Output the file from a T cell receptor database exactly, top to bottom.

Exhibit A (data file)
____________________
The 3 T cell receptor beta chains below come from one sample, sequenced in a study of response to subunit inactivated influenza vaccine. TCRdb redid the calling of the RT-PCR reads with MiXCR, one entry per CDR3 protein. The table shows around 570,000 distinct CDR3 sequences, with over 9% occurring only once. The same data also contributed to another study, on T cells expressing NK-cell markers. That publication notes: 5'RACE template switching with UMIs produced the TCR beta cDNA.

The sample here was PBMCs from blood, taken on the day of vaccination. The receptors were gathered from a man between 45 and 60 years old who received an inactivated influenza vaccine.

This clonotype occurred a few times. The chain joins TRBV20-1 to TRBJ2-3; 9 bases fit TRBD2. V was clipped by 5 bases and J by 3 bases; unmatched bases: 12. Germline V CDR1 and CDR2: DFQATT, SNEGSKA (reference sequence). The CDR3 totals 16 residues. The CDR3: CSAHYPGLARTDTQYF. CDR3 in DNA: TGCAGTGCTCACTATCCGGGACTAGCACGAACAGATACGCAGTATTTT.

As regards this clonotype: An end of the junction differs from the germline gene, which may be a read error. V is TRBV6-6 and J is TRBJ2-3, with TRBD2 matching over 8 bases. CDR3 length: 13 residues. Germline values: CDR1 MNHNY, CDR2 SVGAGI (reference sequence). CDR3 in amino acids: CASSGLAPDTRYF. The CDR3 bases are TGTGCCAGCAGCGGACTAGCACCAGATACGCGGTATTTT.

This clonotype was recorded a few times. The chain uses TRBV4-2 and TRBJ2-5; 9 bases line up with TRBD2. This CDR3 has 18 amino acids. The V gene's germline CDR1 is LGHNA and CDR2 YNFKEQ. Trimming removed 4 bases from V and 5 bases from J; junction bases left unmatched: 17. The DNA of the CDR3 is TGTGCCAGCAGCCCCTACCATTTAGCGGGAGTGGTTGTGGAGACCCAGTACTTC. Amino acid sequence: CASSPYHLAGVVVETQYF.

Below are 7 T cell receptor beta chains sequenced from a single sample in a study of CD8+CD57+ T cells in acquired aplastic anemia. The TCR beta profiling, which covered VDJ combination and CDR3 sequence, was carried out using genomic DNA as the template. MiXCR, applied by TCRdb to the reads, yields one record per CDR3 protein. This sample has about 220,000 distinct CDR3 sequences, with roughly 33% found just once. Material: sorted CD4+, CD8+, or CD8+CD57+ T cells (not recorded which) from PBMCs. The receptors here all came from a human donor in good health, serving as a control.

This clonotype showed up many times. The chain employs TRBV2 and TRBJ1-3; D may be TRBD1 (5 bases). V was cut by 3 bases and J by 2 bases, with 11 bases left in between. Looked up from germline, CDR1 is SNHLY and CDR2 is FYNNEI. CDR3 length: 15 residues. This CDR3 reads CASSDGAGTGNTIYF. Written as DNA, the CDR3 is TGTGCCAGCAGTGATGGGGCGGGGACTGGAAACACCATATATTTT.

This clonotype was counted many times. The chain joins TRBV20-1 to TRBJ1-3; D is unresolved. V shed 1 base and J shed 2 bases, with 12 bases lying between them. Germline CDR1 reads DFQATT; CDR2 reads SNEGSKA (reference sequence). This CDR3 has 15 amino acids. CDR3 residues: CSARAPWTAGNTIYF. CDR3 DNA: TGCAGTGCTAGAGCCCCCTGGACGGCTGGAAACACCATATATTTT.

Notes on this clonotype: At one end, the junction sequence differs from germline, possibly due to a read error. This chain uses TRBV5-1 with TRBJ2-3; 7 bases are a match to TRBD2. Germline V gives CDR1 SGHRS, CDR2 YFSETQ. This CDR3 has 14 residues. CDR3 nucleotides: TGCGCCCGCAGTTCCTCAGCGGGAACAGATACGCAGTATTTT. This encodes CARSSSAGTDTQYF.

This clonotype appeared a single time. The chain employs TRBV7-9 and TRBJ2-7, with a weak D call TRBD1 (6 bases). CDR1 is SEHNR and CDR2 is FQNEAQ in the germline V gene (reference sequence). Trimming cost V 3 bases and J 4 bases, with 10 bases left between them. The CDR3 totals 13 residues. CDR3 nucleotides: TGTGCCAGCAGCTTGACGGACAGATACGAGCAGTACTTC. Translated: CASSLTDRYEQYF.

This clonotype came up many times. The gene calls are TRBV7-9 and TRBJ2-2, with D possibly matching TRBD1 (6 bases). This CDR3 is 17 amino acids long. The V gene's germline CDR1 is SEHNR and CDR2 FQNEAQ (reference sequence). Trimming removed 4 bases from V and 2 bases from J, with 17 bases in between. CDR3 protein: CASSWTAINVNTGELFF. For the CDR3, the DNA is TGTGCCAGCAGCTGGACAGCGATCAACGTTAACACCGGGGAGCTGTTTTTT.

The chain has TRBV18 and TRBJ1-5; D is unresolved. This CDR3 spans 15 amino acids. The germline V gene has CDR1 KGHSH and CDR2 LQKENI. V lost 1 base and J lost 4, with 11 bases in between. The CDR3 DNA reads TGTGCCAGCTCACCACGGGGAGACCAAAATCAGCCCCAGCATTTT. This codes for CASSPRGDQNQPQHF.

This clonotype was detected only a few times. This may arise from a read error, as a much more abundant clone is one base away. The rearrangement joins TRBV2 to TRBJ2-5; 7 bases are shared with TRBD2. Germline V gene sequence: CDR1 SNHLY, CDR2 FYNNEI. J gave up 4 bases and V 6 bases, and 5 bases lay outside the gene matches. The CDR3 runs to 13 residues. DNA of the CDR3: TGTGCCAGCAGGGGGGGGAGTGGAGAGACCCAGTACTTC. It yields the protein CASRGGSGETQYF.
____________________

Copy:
The 3 T cell receptor beta chains below come from one sample, sequenced in a study of response to subunit inactivated influenza vaccine. TCRdb redid the calling of the RT-PCR reads with MiXCR, one entry per CDR3 protein. The table shows around 570,000 distinct CDR3 sequences, with over 9% occurring only once. The same data also contributed to another study, on T cells expressing NK-cell markers. That publication notes: 5'RACE template switching with UMIs produced the TCR beta cDNA.

The sample here was PBMCs from blood, taken on the day of vaccination. The receptors were gathered from a man between 45 and 60 years old who received an inactivated influenza vaccine.

This clonotype occurred a few times. The chain joins TRBV20-1 to TRBJ2-3; 9 bases fit TRBD2. V was clipped by 5 bases and J by 3 bases; unmatched bases: 12. Germline V CDR1 and CDR2: DFQATT, SNEGSKA (reference sequence). The CDR3 totals 16 residues. The CDR3: CSAHYPGLARTDTQYF. CDR3 in DNA: TGCAGTGCTCACTATCCGGGACTAGCACGAACAGATACGCAGTATTTT.

As regards this clonotype: An end of the junction differs from the germline gene, which may be a read error. V is TRBV6-6 and J is TRBJ2-3, with TRBD2 matching over 8 bases. CDR3 length: 13 residues. Germline values: CDR1 MNHNY, CDR2 SVGAGI (reference sequence). CDR3 in amino acids: CASSGLAPDTRYF. The CDR3 bases are TGTGCCAGCAGCGGACTAGCACCAGATACGCGGTATTTT.

This clonotype was recorded a few times. The chain uses TRBV4-2 and TRBJ2-5; 9 bases line up with TRBD2. This CDR3 has 18 amino acids. The V gene's germline CDR1 is LGHNA and CDR2 YNFKEQ. Trimming removed 4 bases from V and 5 bases from J; junction bases left unmatched: 17. The DNA of the CDR3 is TGTGCCAGCAGCCCCTACCATTTAGCGGGAGTGGTTGTGGAGACCCAGTACTTC. Amino acid sequence: CASSPYHLAGVVVETQYF.

Below are 7 T cell receptor beta chains sequenced from a single sample in a study of CD8+CD57+ T cells in acquired aplastic anemia. The TCR beta profiling, which covered VDJ combination and CDR3 sequence, was carried out using genomic DNA as the template. MiXCR, applied by TCRdb to the reads, yields one record per CDR3 protein. This sample has about 220,000 distinct CDR3 sequences, with roughly 33% found just once. Material: sorted CD4+, CD8+, or CD8+CD57+ T cells (not recorded which) from PBMCs. The receptors here all came from a human donor in good health, serving as a control.

This clonotype showed up many times. The chain employs TRBV2 and TRBJ1-3; D may be TRBD1 (5 bases). V was cut by 3 bases and J by 2 bases, with 11 bases left in between. Looked up from germline, CDR1 is SNHLY and CDR2 is FYNNEI. CDR3 length: 15 residues. This CDR3 reads CASSDGAGTGNTIYF. Written as DNA, the CDR3 is TGTGCCAGCAGTGATGGGGCGGGGACTGGAAACACCATATATTTT.

This clonotype was counted many times. The chain joins TRBV20-1 to TRBJ1-3; D is unresolved. V shed 1 base and J shed 2 bases, with 12 bases lying between them. Germline CDR1 reads DFQATT; CDR2 reads SNEGSKA (reference sequence). This CDR3 has 15 amino acids. CDR3 residues: CSARAPWTAGNTIYF. CDR3 DNA: TGCAGTGCTAGAGCCCCCTGGACGGCTGGAAACACCATATATTTT.

Notes on this clonotype: At one end, the junction sequence differs from germline, possibly due to a read error. This chain uses TRBV5-1 with TRBJ2-3; 7 bases are a match to TRBD2. Germline V gives CDR1 SGHRS, CDR2 YFSETQ. This CDR3 has 14 residues. CDR3 nucleotides: TGCGCCCGCAGTTCCTCAGCGGGAACAGATACGCAGTATTTT. This encodes CARSSSAGTDTQYF.

This clonotype appeared a single time. The chain employs TRBV7-9 and TRBJ2-7, with a weak D call TRBD1 (6 bases). CDR1 is SEHNR and CDR2 is FQNEAQ in the germline V gene (reference sequence). Trimming cost V 3 bases and J 4 bases, with 10 bases left between them. The CDR3 totals 13 residues. CDR3 nucleotides: TGTGCCAGCAGCTTGACGGACAGATACGAGCAGTACTTC. Translated: CASSLTDRYEQYF.

This clonotype came up many times. The gene calls are TRBV7-9 and TRBJ2-2, with D possibly matching TRBD1 (6 bases). This CDR3 is 17 amino acids long. The V gene's germline CDR1 is SEHNR and CDR2 FQNEAQ (reference sequence). Trimming removed 4 bases from V and 2 bases from J, with 17 bases in between. CDR3 protein: CASSWTAINVNTGELFF. For the CDR3, the DNA is TGTGCCAGCAGCTGGACAGCGATCAACGTTAACACCGGGGAGCTGTTTTTT.

The chain has TRBV18 and TRBJ1-5; D is unresolved. This CDR3 spans 15 amino acids. The germline V gene has CDR1 KGHSH and CDR2 LQKENI. V lost 1 base and J lost 4, with 11 bases in between. The CDR3 DNA reads TGTGCCAGCTCACCACGGGGAGACCAAAATCAGCCCCAGCATTTT. This codes for CASSPRGDQNQPQHF.

This clonotype was detected only a few times. This may arise from a read error, as a much more abundant clone is one base away. The rearrangement joins TRBV2 to TRBJ2-5; 7 bases are shared with TRBD2. Germline V gene sequence: CDR1 SNHLY, CDR2 FYNNEI. J gave up 4 bases and V 6 bases, and 5 bases lay outside the gene matches. The CDR3 runs to 13 residues. DNA of the CDR3: TGTGCCAGCAGGGGGGGGAGTGGAGAGACCCAGTACTTC. It yields the protein CASRGGSGETQYF.